Rayo turned again in her bed and pulled the Ankara bed cover over her legs just in time. She had just prevented a day-old mosquito from landing on her ankle with its proboscis. She closed her eyes and tried to resume her sleep. But something was just not right and she kept on closing and opening her eyes, desperate for sleep.
Category: Short stories Page 1 of 2
My Daddy Longlegs resulted from careful journaling and awareness of what was happening within and without. I gave a lot of deep sighs trying to write this review. In my head, impulses of “I have a lot to write on this” kept shooting like stars, and I knew that a dense mass of something in my chest needed to unwind. I have a lot to say, but each point looks irrelevant, and I can’t articulate it yet.
This story is not about mosquitoes and their blood-sucking colleagues. It’s neither about demons. It is about humans and their emotions. It is metaphoric, like some of the parables Jesus told.
Humans will always act as humans, whether in the church, mosque or some other secular places. In a world which is our temporary home, we have to keep getting transformed because of our human nature.
It is understandable now that we are in women’s history month to talk about a woke subject–feminism.
It was scary and somewhat brave to broach this topic, as it is a sensitive one that is more often than not spoken about among church ladies. It’s not for a lack of them not being aware of these things, but it’s more of being selectively mute about it in church. Yeah, the Church is not a circus where everyone speaks of whatever comes to their minds and makes it a rowdy place. But then, these issues are being discussed everywhere else.
The story started with a simulation of what people call capital tongues from the prayer cord. Yeah, just like the stereotypes, he is a guy. And from the concave lenses of Sayo, the story continues. We see a beautifully dressed female chorister take the microphone to lead the worship. Only later did we know the gravity of that action of merely taking the microphone. The prayer cord had set the congregation on fire using the same microphone, and it was to be used to project the wership of Jeezes, according to Mumcy Precious, the female chorister.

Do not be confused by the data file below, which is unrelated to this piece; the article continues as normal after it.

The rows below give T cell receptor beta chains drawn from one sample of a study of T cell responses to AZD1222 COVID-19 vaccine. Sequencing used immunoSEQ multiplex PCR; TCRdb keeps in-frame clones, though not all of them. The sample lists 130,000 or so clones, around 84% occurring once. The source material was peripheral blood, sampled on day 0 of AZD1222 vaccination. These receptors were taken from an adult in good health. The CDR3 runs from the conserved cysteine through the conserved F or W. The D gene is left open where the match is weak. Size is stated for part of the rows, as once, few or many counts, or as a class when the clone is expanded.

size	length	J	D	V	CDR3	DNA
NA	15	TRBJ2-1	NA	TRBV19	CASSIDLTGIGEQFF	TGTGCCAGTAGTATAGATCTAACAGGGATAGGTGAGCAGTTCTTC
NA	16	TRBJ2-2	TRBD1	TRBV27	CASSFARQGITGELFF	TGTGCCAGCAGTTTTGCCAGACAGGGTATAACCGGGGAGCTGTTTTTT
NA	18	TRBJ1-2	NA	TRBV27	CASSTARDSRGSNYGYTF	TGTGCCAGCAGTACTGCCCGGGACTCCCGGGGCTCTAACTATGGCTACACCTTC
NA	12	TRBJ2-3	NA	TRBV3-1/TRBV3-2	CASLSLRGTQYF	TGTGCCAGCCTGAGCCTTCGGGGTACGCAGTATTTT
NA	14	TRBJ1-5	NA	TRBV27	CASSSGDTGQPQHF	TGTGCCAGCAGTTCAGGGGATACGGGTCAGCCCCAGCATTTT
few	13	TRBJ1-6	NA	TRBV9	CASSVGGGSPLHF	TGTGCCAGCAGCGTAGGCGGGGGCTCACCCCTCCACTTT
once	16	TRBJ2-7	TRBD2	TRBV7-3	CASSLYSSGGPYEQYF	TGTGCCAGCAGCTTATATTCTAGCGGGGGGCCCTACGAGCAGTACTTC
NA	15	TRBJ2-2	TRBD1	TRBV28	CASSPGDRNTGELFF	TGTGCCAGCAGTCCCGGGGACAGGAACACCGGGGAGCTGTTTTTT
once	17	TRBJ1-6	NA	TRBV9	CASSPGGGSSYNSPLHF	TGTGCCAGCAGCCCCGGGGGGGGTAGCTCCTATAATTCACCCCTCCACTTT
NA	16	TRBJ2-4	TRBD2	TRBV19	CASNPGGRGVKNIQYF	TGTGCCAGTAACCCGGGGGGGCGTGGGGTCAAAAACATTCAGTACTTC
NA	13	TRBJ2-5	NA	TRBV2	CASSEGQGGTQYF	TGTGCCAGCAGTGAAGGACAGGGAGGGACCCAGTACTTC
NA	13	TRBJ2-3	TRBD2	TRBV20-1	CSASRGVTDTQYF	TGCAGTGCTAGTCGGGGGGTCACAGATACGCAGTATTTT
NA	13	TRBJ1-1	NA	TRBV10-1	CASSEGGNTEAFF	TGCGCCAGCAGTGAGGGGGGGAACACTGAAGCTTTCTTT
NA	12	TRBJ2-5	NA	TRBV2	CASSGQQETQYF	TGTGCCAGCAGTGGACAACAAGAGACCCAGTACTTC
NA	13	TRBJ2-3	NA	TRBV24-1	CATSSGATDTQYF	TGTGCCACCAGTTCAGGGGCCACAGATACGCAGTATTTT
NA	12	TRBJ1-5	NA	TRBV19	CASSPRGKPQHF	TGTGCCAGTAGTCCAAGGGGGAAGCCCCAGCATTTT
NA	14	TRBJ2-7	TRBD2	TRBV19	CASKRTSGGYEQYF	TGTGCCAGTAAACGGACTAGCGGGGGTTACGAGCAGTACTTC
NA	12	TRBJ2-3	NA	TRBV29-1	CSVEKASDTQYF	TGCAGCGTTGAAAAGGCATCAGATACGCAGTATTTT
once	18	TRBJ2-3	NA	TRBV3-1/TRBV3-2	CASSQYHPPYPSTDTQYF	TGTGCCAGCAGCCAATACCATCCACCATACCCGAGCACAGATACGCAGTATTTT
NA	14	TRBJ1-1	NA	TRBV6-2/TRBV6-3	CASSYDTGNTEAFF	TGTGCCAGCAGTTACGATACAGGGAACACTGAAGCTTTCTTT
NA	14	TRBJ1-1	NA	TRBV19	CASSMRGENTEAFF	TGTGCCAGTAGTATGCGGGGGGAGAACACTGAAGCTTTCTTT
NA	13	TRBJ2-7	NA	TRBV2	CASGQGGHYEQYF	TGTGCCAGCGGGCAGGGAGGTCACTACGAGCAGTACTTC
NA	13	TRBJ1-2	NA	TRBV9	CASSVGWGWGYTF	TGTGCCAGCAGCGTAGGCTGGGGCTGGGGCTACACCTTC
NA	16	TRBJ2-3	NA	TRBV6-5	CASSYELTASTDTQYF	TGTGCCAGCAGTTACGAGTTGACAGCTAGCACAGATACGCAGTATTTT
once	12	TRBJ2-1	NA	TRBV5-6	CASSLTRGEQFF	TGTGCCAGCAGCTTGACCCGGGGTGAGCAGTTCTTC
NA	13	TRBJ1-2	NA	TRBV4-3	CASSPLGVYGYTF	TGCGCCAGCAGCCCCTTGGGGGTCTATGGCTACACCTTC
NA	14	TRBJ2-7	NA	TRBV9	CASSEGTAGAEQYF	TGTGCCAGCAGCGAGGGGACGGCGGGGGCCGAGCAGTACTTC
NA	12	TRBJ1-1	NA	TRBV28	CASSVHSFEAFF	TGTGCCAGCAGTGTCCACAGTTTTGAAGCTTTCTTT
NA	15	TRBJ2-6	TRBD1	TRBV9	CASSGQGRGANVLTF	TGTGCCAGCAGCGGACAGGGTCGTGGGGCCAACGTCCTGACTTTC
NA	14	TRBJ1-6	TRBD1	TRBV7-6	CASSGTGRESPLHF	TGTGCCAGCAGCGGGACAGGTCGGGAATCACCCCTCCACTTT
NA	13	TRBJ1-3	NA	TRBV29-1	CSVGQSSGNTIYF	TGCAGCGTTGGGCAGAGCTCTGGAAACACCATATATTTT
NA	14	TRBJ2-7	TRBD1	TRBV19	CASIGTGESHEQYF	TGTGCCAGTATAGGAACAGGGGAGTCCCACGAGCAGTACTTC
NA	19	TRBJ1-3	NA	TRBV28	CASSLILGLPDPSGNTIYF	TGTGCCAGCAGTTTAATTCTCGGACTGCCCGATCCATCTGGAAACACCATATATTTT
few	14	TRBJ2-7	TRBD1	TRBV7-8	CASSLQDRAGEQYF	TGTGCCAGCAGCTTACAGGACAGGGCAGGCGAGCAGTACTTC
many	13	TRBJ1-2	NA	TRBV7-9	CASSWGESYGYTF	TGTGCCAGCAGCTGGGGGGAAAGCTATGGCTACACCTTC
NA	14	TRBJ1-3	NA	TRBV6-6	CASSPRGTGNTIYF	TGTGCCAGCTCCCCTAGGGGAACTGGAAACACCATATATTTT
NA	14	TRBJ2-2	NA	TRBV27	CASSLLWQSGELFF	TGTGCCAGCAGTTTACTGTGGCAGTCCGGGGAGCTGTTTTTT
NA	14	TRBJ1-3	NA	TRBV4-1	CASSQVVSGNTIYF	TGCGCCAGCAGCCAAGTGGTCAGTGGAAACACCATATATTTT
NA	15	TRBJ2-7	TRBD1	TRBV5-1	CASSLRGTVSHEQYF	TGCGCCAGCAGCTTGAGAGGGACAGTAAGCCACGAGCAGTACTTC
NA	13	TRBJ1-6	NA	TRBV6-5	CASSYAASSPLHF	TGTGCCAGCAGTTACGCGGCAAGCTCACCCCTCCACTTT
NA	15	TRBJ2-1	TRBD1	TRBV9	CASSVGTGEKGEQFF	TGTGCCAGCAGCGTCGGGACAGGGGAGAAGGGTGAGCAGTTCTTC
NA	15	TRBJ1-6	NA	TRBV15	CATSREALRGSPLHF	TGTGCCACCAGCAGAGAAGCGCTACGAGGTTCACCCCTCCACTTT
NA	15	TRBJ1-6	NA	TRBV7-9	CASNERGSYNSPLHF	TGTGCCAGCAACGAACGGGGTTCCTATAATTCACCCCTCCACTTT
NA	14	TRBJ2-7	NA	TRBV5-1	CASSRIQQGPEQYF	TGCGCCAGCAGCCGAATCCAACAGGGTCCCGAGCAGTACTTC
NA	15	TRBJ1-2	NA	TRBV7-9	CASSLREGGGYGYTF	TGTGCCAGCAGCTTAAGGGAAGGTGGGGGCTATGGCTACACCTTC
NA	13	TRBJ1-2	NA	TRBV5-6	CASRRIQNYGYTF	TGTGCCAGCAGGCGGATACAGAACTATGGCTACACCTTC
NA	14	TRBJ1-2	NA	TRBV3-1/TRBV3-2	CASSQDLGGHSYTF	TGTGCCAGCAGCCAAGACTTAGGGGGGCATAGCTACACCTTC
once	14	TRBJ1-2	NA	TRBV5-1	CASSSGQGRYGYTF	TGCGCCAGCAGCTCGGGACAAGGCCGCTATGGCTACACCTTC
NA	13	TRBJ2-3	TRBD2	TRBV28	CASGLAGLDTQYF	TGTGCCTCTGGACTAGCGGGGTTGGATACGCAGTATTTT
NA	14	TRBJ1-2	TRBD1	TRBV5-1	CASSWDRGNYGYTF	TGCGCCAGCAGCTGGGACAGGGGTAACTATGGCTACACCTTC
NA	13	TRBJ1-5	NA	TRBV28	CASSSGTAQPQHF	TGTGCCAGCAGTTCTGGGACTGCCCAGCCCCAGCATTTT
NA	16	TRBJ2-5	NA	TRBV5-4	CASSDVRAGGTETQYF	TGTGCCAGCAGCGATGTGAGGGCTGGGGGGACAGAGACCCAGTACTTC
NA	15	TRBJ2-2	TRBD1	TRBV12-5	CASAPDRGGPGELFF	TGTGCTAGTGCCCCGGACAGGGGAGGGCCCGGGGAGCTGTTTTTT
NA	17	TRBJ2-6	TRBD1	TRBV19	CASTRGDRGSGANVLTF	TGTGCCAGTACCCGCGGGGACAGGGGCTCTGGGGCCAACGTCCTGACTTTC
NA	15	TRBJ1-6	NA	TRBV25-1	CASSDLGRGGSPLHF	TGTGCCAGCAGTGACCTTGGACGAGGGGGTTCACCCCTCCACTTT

I’m living my best life.
Freshly squeezed bitterleaf juice in one hand, thoughts of recent events in my head, and the soft melody of soothing voices from my radio kept me snuggled in the corner of my bed. I watched the rays of light that I hoped would touch my yellowing philodendron bounce off and on the multicoloured rechargeable torch on the window instead.
Church Chronicles is currently on its 7th lap. That means we have seven whopping stories with “Church Chronicles” as its umbrella.
But right now, we’re taking a short pause to reflect. It’s just right to say we’re on Sabbath.
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After then, we can see if we can continue with the Church Chronicles series.
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“Calm down now. Your phone selfie camera is on. Look into it and act like you’re enjoying the drip. Drip drip,” Eucharia said to herself, batting her eyelashes at the camera. Ifeanu rolled her eyes as both walked down the road to Chapel.
“Drip ko. In this land of UI. Two weeks of school stress and such vanity is gone,” She thought.
The eye is the lamp of the body: when your eye is clear, your whole body also is full of light…
“What do you see?” Grandma Agbaje pointed at the small window to her right and returned her gaze to those of us in her teenage Sunday school class. Our gazes moved to the window, and some of us stood on our toes.
“A window with silver aluminium sill,”
It was a weird conversation with a stranger down the winding staircase. It felt good. Sunday arrived early and in sync with the soft instrumental escaping from the second floor. It preluded the start of service.
Sunday was Sabbath. It was a special day of rest when people poured out the streets in their Sunday best. Aso ebi from a cousin’s wedding. The three-piece suit from last Christmas. Agbada from best man duties the previous month. Shoes that were a gift from a friend on her birthday.